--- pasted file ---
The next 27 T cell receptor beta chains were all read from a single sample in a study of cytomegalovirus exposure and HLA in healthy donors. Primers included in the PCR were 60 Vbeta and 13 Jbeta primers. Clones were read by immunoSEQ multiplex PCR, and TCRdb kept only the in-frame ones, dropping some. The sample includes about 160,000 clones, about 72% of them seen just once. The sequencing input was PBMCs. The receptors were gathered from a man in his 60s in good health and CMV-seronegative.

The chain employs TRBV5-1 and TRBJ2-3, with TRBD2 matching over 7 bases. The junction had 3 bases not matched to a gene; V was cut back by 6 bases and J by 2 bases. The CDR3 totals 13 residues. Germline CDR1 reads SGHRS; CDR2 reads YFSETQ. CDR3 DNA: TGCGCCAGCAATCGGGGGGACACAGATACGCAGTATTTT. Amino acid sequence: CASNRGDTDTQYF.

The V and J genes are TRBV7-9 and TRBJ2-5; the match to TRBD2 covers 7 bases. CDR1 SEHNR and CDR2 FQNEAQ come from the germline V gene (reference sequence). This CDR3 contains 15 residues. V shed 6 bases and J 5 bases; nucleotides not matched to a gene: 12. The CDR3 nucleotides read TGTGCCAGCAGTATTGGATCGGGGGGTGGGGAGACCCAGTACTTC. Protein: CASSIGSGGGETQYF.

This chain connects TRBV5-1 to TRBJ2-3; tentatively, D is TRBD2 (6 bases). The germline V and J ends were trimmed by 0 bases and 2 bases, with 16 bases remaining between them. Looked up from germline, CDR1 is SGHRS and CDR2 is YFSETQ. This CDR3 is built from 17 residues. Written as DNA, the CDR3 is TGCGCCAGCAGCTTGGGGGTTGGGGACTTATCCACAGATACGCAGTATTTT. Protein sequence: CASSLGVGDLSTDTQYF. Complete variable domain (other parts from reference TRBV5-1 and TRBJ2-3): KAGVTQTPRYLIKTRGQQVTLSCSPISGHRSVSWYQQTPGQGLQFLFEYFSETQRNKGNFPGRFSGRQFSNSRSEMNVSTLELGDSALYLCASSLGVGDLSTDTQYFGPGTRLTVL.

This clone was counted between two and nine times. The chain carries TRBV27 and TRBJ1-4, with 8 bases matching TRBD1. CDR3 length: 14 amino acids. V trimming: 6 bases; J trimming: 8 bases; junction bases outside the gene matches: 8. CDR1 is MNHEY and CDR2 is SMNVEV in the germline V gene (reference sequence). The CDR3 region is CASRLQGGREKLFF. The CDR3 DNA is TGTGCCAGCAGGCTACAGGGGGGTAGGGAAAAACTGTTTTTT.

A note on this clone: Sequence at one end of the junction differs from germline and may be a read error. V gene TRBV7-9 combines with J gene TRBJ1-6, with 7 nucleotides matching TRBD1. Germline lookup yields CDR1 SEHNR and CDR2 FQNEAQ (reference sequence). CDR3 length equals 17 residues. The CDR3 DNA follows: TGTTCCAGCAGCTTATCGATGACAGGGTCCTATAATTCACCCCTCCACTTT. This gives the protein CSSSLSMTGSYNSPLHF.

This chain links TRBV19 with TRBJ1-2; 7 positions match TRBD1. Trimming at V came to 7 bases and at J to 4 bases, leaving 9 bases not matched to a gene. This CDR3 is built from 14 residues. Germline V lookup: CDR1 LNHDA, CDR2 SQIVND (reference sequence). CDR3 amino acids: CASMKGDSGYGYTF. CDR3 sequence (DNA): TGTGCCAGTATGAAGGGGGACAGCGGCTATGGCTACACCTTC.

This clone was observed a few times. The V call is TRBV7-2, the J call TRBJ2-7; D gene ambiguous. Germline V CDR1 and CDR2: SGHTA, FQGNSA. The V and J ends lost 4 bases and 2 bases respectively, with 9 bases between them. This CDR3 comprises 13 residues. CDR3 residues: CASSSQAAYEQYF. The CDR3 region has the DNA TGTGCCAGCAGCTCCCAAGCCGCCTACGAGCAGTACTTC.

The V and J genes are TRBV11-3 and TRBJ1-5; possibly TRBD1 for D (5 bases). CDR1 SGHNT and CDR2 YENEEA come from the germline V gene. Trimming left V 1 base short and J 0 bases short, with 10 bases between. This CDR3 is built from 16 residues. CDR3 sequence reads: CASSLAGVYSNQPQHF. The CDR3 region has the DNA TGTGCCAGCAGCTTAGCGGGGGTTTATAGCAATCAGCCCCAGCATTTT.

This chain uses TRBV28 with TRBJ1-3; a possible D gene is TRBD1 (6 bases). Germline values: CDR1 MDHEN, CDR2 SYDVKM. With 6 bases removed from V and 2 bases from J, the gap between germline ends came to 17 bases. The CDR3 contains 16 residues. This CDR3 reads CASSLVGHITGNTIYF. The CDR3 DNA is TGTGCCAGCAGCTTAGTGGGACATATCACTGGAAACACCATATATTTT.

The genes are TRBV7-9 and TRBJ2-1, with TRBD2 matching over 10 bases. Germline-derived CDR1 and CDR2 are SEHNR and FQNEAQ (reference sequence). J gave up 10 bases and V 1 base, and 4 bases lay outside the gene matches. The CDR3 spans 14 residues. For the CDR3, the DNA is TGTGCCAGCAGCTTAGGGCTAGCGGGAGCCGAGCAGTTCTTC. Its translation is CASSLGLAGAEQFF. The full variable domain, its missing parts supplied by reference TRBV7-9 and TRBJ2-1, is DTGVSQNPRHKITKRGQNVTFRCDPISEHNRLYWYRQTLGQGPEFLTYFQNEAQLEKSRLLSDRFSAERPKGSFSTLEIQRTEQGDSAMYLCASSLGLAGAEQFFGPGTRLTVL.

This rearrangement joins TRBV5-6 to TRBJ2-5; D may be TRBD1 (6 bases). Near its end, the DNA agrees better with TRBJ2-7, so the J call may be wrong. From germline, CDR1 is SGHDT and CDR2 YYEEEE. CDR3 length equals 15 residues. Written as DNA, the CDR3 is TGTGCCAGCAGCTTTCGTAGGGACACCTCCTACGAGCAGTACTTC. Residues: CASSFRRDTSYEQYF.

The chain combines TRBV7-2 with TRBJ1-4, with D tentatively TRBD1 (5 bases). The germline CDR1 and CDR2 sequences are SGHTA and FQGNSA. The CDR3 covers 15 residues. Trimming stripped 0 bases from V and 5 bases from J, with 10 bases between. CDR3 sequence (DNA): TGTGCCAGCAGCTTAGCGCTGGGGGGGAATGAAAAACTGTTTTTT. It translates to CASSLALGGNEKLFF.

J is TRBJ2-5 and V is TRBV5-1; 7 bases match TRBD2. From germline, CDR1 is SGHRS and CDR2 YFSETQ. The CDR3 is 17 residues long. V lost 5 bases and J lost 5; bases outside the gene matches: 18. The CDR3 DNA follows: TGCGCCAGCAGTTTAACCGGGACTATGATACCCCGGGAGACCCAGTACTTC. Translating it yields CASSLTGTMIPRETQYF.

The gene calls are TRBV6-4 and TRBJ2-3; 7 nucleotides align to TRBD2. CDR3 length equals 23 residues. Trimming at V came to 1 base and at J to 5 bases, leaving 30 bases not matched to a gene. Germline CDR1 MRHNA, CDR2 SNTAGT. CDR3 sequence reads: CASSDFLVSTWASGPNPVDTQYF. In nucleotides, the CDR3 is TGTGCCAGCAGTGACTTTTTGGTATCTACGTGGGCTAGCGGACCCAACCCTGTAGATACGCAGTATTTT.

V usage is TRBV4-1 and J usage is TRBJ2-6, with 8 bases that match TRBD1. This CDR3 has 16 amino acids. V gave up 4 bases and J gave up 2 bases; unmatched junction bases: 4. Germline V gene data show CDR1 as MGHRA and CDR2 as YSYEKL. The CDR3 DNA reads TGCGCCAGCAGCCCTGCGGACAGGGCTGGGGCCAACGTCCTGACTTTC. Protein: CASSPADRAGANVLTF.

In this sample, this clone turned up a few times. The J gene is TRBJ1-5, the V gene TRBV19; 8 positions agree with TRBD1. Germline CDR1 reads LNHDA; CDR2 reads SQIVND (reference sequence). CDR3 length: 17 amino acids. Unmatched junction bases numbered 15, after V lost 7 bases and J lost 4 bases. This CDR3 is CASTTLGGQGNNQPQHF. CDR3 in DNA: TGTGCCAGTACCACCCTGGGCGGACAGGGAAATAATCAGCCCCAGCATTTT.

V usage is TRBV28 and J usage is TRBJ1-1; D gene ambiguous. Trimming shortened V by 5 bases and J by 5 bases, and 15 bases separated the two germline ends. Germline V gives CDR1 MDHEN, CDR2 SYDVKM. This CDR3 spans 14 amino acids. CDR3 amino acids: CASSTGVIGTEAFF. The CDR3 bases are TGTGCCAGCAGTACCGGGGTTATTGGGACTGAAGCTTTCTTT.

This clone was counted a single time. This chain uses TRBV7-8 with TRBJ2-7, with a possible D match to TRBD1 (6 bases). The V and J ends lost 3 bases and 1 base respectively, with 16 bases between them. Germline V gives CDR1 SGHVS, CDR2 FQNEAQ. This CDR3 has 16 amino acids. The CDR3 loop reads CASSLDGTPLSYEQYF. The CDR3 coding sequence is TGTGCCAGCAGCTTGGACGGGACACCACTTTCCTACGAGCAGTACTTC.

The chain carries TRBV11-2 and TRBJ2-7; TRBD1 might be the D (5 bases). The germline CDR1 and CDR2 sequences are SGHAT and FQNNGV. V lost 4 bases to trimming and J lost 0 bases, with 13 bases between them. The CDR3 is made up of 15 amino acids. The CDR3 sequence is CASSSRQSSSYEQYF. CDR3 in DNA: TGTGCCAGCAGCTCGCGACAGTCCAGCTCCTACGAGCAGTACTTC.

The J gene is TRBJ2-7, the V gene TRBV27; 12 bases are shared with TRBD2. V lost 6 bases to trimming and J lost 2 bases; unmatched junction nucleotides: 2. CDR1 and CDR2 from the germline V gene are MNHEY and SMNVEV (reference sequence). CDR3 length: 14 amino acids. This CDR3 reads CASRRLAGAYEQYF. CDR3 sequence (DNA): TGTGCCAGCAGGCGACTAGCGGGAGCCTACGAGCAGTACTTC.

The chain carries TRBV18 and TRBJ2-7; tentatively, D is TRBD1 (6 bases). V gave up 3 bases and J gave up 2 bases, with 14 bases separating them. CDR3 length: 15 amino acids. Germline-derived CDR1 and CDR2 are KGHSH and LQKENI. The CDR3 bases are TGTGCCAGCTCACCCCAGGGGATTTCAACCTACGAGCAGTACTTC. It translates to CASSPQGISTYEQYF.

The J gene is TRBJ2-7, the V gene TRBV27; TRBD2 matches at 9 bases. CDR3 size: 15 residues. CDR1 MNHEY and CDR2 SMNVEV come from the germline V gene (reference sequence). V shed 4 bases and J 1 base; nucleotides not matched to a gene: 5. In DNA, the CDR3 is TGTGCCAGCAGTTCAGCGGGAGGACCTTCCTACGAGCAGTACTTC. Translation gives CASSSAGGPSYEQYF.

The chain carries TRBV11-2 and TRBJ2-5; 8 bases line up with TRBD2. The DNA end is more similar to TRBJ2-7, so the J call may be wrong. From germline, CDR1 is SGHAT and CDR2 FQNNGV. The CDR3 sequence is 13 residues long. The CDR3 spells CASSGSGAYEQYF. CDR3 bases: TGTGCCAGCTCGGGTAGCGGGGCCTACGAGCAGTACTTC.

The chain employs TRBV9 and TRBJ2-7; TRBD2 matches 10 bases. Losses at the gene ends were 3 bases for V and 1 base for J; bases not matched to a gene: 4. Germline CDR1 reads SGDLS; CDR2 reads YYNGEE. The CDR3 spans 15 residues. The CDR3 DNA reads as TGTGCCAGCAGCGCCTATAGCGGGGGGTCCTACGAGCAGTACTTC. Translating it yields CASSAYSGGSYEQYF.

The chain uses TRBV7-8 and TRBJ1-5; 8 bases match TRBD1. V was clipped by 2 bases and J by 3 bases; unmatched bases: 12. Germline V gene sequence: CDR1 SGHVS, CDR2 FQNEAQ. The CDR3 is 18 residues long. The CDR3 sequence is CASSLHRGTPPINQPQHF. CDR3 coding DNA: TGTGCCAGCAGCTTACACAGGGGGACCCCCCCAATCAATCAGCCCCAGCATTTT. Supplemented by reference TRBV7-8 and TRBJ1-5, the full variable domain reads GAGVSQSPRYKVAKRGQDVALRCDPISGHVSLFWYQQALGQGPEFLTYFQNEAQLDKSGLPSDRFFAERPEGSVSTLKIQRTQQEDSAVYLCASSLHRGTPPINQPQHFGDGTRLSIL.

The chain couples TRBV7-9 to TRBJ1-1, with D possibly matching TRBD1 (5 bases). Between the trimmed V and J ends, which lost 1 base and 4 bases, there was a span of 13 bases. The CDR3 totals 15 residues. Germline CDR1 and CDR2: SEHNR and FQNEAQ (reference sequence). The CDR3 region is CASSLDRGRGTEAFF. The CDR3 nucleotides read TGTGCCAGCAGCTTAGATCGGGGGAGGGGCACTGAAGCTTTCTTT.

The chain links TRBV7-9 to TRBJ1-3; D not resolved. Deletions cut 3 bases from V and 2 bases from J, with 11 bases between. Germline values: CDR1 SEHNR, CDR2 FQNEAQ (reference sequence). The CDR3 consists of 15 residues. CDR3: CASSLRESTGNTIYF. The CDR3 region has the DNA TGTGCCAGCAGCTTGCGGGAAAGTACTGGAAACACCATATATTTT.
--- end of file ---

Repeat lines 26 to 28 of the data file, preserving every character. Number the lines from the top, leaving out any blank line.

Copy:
The chain uses TRBV7-8 and TRBJ1-5; 8 bases match TRBD1. V was clipped by 2 bases and J by 3 bases; unmatched bases: 12. Germline V gene sequence: CDR1 SGHVS, CDR2 FQNEAQ. The CDR3 is 18 residues long. The CDR3 sequence is CASSLHRGTPPINQPQHF. CDR3 coding DNA: TGTGCCAGCAGCTTACACAGGGGGACCCCCCCAATCAATCAGCCCCAGCATTTT. Supplemented by reference TRBV7-8 and TRBJ1-5, the full variable domain reads GAGVSQSPRYKVAKRGQDVALRCDPISGHVSLFWYQQALGQGPEFLTYFQNEAQLDKSGLPSDRFFAERPEGSVSTLKIQRTQQEDSAVYLCASSLHRGTPPINQPQHFGDGTRLSIL.

The chain couples TRBV7-9 to TRBJ1-1, with D possibly matching TRBD1 (5 bases). Between the trimmed V and J ends, which lost 1 base and 4 bases, there was a span of 13 bases. The CDR3 totals 15 residues. Germline CDR1 and CDR2: SEHNR and FQNEAQ (reference sequence). The CDR3 region is CASSLDRGRGTEAFF. The CDR3 nucleotides read TGTGCCAGCAGCTTAGATCGGGGGAGGGGCACTGAAGCTTTCTTT.

The chain links TRBV7-9 to TRBJ1-3; D not resolved. Deletions cut 3 bases from V and 2 bases from J, with 11 bases between. Germline values: CDR1 SEHNR, CDR2 FQNEAQ (reference sequence). The CDR3 consists of 15 residues. CDR3: CASSLRESTGNTIYF. The CDR3 region has the DNA TGTGCCAGCAGCTTGCGGGAAAGTACTGGAAACACCATATATTTT.